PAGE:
Earlier this week I got the chance to represent InHouse at our first national conference- Inman Hacker Connect. If you work in real estate I’d be surprised if you haven’t heard of Inman, but for those of you that aren’t in the industry Inman is one of real estate’s most popular and trusted online periodicals. Twice a year, Brad Inman, the company’s namesake hosts one of the largest real estate conferences and trade shows called Inman Connect. The day before this year's Inman Connect conference in New York, Brad & company decided to launch a new “product” which they named Hacker Connect.
Hacker Connect was represented to the real estate community as an event to debate, discuss, and define the future of real estate’s most pressing tech issues. With only 400 attendees it made for a much more intimate setting than the rest of the conference which draws well over 1000, many of which are real estate agents.
Very few agents actually came to Hacker Connect. The audience makeup was diverse with tech entrepreneurs, MLS representatives, consultants, and members of the C-suite from some of real estate’s top brokerages and technology companies.
Real estate tech is an incredibly broad term. With that, the topics discussed throughout the one day event ranged from automating social media marketing to artificial intelligence. The topics that seemed to gain the most interest though were virtual reality, block chain technology, and smart home devices (which apparently nobody should put in their houses). The variety of topics at times could get overwhelming, but I am amazed at how people are utilizing technology to advance the real estate industry.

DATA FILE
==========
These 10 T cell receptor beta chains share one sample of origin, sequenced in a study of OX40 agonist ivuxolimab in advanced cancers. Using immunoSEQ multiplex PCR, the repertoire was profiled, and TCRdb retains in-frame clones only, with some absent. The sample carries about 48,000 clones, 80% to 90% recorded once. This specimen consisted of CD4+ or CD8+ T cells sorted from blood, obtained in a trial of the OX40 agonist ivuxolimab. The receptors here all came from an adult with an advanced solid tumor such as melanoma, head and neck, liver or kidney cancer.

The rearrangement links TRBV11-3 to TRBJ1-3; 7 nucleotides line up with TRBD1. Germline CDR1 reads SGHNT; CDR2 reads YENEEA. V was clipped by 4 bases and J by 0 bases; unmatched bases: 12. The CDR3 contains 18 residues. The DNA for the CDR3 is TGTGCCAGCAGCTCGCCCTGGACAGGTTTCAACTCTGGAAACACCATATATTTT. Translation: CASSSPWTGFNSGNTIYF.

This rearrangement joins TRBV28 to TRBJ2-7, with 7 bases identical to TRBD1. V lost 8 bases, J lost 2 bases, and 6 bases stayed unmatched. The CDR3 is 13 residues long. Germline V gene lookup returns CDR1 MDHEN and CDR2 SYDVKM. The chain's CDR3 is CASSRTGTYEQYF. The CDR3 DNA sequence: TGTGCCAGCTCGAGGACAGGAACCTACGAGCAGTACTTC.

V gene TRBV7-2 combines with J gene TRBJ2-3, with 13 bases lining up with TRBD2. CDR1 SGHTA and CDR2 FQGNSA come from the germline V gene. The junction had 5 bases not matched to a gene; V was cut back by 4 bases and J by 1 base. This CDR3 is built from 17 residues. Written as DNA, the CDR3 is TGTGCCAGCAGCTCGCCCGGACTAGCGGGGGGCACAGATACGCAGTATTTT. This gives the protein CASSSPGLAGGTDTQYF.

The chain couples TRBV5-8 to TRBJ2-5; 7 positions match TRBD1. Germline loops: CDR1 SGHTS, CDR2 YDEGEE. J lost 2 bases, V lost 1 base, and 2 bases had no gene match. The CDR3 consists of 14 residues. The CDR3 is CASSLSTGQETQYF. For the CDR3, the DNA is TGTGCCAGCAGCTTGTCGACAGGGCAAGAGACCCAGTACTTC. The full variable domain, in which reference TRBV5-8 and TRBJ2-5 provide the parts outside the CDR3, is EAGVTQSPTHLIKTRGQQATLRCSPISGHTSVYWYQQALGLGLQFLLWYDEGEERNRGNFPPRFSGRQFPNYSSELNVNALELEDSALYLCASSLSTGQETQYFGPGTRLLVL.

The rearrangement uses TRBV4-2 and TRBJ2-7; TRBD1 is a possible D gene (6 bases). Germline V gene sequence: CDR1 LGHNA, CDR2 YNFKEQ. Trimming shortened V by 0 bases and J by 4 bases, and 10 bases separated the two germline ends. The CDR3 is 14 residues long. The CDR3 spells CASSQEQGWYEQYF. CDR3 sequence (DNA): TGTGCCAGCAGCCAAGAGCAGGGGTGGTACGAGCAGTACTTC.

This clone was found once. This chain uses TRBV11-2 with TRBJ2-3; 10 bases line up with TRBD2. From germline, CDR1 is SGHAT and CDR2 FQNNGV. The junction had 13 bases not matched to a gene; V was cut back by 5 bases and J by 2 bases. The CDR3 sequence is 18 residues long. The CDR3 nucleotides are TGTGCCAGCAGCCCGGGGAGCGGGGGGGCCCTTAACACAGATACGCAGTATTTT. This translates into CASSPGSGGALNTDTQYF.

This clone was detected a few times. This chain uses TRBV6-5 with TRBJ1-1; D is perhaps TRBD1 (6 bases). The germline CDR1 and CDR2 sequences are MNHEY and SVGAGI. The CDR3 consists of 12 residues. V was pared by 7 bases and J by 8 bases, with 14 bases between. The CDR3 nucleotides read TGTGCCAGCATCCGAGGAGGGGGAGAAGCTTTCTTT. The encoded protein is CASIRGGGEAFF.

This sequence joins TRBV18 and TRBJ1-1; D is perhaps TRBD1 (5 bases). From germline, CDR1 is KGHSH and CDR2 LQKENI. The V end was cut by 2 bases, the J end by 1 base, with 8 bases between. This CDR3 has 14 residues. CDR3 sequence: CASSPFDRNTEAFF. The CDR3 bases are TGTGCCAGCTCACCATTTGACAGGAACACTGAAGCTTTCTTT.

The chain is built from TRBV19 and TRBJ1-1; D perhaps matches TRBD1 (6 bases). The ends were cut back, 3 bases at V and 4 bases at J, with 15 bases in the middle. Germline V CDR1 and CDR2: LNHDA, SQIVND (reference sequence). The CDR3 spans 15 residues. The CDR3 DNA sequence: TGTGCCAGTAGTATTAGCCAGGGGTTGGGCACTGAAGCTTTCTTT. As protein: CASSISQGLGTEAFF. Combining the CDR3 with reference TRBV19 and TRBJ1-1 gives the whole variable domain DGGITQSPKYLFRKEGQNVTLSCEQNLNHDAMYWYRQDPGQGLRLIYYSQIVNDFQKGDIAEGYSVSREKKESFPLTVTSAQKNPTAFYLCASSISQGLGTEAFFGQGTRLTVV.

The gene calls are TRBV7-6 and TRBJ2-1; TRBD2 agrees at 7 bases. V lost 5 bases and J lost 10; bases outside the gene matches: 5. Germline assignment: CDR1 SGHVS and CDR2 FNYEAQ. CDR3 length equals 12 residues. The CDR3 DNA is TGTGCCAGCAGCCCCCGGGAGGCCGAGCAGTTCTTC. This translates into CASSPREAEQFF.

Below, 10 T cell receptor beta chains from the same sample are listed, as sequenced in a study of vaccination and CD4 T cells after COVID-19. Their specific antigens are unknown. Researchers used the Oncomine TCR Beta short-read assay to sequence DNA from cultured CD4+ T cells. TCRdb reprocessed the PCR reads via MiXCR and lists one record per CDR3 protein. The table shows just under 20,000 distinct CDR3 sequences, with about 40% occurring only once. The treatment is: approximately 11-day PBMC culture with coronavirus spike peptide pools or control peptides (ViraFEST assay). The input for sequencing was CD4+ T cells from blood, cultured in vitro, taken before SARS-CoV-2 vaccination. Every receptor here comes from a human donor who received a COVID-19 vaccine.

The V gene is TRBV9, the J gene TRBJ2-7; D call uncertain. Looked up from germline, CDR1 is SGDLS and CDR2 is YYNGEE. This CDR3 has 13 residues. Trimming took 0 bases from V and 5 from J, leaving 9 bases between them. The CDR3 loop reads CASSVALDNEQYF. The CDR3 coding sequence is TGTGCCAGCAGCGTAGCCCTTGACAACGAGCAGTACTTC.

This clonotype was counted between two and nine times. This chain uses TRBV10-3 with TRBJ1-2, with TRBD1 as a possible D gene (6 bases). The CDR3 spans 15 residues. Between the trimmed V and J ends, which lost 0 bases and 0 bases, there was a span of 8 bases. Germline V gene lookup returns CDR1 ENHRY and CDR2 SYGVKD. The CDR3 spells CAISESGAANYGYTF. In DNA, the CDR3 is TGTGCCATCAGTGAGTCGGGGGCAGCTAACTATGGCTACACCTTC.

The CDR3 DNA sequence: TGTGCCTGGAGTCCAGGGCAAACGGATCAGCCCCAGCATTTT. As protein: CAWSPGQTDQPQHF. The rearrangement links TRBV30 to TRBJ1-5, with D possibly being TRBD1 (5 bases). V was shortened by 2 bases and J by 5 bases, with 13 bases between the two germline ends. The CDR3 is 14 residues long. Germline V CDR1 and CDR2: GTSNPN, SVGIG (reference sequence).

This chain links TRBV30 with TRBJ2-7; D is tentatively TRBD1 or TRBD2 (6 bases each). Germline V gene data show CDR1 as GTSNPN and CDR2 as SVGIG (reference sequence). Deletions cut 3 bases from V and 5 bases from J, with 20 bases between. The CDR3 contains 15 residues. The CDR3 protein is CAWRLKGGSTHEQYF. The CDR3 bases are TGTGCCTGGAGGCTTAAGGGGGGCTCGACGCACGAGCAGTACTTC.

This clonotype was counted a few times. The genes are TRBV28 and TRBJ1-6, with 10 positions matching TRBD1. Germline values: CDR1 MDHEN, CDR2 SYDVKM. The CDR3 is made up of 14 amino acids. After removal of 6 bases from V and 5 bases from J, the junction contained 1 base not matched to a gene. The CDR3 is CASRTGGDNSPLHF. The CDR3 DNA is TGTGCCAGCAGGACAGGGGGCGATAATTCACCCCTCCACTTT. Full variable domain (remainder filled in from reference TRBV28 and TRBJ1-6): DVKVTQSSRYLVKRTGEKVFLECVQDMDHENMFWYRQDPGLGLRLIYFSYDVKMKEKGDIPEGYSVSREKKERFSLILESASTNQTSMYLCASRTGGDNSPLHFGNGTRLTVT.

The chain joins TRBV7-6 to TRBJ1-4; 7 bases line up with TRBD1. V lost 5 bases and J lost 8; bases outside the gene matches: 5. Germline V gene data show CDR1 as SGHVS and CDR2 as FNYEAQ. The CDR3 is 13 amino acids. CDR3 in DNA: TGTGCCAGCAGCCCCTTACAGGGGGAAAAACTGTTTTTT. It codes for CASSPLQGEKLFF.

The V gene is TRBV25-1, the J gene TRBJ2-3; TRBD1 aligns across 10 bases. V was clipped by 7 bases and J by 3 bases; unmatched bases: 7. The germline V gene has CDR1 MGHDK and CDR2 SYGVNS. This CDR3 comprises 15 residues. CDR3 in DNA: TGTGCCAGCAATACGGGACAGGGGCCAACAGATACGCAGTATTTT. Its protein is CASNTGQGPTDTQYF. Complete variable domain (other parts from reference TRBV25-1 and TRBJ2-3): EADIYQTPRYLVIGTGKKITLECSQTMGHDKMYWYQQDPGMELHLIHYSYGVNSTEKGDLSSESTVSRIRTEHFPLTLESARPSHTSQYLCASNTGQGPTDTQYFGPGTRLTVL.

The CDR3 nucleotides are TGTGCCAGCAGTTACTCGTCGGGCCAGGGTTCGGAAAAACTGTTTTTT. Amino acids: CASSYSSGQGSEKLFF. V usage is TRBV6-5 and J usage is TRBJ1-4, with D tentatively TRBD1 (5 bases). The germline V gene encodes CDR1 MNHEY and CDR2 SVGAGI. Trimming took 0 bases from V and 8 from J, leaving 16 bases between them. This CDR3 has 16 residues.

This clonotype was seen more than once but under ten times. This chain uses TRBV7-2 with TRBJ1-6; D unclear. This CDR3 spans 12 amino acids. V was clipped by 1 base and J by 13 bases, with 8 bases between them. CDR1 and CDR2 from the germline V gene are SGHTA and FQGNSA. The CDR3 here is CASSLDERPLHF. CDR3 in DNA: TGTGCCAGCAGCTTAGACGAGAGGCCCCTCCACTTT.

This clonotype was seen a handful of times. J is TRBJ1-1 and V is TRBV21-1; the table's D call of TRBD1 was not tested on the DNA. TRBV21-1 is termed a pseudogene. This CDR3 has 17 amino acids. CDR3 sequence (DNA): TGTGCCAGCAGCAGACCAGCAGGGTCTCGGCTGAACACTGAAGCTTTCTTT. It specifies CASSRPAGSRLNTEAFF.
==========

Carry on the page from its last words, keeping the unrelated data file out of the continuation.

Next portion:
Brad Inman welcoming attendees to his first ever Hacker Connect
Throughout the day I was constantly thinking about what I could share with our customers and friends. There are technologies that have yet to be widely used in real estate that I’m really excited about, and other things I learned about that can have a direct and beneficial impact on InHouse and our users (more on that to come). Here are my 3 key takeaways from Hacker Connect and how they arose at the conference.
1. Design for the user
Peter Goldey from Witlytic shared with attendees some of the things he learned while growing his business in the 2000’s. His company produced API’s in their early days for clients and he didn’t think about each as a product. He shared that once the company defined the API’s as a product they designed their code to be more refined and friendly to the developers using it on their own applications. From this he shared that his company learned to design for the user.
Typically I think of user experience as how ordinary people interact with technology like apps and websites. It never occurred to me that user experience is at the heart of any product or service regardless of the consumer. To most API’s look like an insolvable cryptex, but as Peter Goldey pointed out even software developers prefer code that is easy to work with.
So what does this mean for you and your business? If you’re a real estate agent, design your service for your client’s wants and needs, not to get the highest commission check. Offering exceptional service to your clients is more likely to turn them into a referral engine for you, and don’t you get most of your business from referrals anyway?
2. Move fast and build things